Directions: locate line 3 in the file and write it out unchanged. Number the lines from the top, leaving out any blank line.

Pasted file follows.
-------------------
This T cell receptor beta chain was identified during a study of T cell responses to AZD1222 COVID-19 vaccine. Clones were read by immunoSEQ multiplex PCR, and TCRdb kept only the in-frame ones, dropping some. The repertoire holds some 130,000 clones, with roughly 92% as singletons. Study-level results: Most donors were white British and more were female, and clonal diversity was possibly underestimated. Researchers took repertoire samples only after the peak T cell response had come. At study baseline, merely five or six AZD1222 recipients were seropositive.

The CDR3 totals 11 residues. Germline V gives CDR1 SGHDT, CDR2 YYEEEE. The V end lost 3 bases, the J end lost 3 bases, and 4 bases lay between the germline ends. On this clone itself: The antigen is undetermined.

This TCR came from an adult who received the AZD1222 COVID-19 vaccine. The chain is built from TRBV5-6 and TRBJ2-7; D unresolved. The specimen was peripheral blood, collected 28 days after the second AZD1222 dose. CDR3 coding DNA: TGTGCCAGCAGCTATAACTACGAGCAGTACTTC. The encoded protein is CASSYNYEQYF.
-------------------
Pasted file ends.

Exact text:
This TCR came from an adult who received the AZD1222 COVID-19 vaccine. The chain is built from TRBV5-6 and TRBJ2-7; D unresolved. The specimen was peripheral blood, collected 28 days after the second AZD1222 dose. CDR3 coding DNA: TGTGCCAGCAGCTATAACTACGAGCAGTACTTC. The encoded protein is CASSYNYEQYF.